Explosion vents, also known as rupture discs, are a critical safety device for pressurized machinery in many manufacturing facilities around the world. They help alleviate over-pressure and prevent catastrophic explosions that can damage equipment and severely injure workers.
It’s essential to understand their features and benefits, allowing you to make a more informed buying decision. Read on to learn more about the various types of explosion vents and how they can help improve safety in your manufacturing facility.
What is the purpose of an explosion vent?
In the world of high-pressure manufacturing machinery, sometimes an over-pressurized situation can develop. If left unchecked, the pressure can cause the machine to explode, creating tremendous damage, and putting workers’ lives at risk.
An explosion vent is designed to tear open at pre-calibrated over-pressures in a deflagration (sudden burning of the vessel contents). This breakpoint is based upon careful calculations of the dimensions, strength, and contents of the vessel.
What components make up an explosion vent?
They are scribed metal sheets (membranes) held to an opening in the protected vessel along with a matching frame. The membrane is kept in place by tension over a vent in the system. If the pressure building up behind it exceeds the established parameters, it will burst open. For a more controlled breakage scenario, some disc membranes will have scores cut into them.
What are the different types of explosion vents?
There are four main types of explosion vents:
- Domed (able to withstand extreme vacuums so that they won’t implode)
They come in many standard or custom metal materials or composite metal/film sandwiches. They will tear open at prescribed over-pressures based on how they are scribed with precise “cuts.”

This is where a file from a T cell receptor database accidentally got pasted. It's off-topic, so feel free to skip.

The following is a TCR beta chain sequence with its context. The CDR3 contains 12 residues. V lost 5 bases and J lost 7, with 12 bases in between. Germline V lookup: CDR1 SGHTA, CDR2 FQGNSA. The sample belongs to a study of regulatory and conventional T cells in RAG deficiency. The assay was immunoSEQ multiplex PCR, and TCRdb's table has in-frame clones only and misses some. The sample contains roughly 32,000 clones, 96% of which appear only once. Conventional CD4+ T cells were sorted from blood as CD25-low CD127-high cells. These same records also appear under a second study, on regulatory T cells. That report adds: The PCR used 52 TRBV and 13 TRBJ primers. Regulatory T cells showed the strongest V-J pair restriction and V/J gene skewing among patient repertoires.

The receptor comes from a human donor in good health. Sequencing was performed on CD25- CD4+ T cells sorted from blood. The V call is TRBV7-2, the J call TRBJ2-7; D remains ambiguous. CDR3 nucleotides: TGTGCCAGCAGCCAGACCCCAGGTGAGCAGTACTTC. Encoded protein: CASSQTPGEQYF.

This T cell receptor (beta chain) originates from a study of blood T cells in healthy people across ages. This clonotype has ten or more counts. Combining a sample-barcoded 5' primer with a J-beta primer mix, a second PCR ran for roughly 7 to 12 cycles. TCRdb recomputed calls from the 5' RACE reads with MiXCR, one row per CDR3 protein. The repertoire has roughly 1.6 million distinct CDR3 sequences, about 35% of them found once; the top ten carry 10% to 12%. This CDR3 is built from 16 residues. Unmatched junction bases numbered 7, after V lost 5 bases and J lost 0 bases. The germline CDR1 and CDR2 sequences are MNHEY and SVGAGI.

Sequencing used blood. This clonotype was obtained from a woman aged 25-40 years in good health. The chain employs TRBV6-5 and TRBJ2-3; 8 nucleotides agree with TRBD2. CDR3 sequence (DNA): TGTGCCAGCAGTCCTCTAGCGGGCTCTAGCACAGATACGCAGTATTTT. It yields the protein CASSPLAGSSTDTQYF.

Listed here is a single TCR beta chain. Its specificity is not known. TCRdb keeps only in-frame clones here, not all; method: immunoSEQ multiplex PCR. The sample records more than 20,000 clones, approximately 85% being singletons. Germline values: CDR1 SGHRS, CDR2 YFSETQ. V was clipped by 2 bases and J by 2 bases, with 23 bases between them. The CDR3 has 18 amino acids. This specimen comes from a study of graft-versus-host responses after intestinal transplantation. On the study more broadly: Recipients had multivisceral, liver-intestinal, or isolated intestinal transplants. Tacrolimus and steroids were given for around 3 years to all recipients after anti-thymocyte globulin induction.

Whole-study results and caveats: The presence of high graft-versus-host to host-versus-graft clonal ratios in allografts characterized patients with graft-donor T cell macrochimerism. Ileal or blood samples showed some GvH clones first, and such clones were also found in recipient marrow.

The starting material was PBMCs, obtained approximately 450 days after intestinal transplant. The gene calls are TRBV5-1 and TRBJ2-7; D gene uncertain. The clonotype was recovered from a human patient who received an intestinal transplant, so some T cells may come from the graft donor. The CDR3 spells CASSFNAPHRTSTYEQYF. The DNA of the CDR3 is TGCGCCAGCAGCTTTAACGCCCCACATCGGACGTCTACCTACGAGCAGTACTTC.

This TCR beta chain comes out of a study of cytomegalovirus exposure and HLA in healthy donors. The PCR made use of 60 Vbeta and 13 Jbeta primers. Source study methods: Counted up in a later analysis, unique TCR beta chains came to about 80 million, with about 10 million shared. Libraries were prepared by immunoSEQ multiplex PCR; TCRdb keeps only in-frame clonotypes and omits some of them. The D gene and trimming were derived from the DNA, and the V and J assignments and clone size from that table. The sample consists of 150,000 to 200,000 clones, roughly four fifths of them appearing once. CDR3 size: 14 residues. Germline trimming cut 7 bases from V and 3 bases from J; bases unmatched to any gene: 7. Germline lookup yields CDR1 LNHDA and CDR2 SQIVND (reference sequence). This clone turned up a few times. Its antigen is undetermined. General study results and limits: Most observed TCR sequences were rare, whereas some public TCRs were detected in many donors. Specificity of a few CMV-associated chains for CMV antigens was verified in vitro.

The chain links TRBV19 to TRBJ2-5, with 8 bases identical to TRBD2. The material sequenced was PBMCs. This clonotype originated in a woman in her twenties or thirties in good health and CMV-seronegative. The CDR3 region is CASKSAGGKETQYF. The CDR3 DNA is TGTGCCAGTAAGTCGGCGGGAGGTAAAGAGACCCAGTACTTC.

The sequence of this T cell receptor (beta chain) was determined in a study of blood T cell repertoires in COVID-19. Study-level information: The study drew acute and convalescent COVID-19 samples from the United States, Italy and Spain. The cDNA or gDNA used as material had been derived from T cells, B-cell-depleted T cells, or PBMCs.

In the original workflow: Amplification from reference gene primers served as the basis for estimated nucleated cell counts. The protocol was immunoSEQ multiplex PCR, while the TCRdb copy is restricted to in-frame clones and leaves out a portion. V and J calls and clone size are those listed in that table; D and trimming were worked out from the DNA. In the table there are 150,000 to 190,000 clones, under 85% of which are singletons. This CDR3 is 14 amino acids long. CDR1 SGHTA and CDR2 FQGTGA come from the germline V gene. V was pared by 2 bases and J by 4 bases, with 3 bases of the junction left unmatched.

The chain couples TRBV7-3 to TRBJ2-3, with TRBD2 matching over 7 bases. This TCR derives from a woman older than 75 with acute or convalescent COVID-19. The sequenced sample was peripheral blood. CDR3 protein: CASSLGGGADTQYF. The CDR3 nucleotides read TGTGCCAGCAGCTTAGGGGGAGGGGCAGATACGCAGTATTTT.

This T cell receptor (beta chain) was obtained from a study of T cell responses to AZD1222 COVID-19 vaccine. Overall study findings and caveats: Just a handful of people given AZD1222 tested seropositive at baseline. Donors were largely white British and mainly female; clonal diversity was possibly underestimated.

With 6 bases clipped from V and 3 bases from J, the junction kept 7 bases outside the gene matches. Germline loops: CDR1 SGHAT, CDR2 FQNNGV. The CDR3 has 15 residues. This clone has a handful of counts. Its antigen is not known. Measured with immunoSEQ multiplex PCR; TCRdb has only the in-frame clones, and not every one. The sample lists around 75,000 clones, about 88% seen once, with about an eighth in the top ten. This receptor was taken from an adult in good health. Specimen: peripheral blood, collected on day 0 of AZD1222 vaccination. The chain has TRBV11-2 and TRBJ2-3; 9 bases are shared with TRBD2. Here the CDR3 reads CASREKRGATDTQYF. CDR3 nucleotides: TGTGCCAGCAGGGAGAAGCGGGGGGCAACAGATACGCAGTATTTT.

How are explosion doors used compared to explosion vents?
Both explosion doors and vents open at predetermined over-pressures; however, a door is more robust. You can also reseal if activated by returning the vessel and door to their pre-event condition. On the other hand, an explosion vent only allows for a one-time pressure release event before it requires replacement.
What components make up an explosion door?
They’re constructed out of a high-strength, lightweight honeycomb (moving) metallic door panel with calibrated pressure-relieving arms and magnetic mechanism. It’s secured to a robust door frame that’s mounted to the protected vessel. Door opening stops, access cages, and open door switching means are available to save equipment, personnel, or sense an upset condition.
How easy is it to replace an explosion vent with an explosion door?
If you’re considering replacing your explosion vents with doors, we would need to know the opening pressure of the explosion vent along with the existing bolt pattern to determine replacement availability.
What benefits are there to using an explosion door instead of an explosion vent?
There are several benefits to using an explosion door instead of an explosion vent:
- The primary advantage of an explosion door is its reliability. You can re-use it many times over, whereas, with a vent, you will need to completely replace it if it explodes due to an over-pressurization event.
- Vents are susceptible to fatigue failures at the scribe lines in their membranes and require diligent maintenance to check for minute failures that can contaminate the process. Doors do not have this issue.
- Door life is much greater than a vent membrane life.
- Doors allow production to view the vessel contents thru an open viewing area.
Other advantages of explosion vents
The main downside to an explosion vent is that it’s not reusable. Once it performs its job, you will need to replace it. This can lead to production line shutdowns or long lead times if the part you need isn’t readily available. However, some of the other advantages that explosion vents do offer are:
- Some of them are designed to close up on their own, thereby preventing combustible fumes from escaping into the environment.
- They’re easy to replace and install.
- Due to their lightweight, they tend to be more sensitive.
- There are fewer moving parts in an explosion vent.
If you’re looking for more information about the advantages and disadvantages of opting for an explosion vent versus an explosion door, click the link below.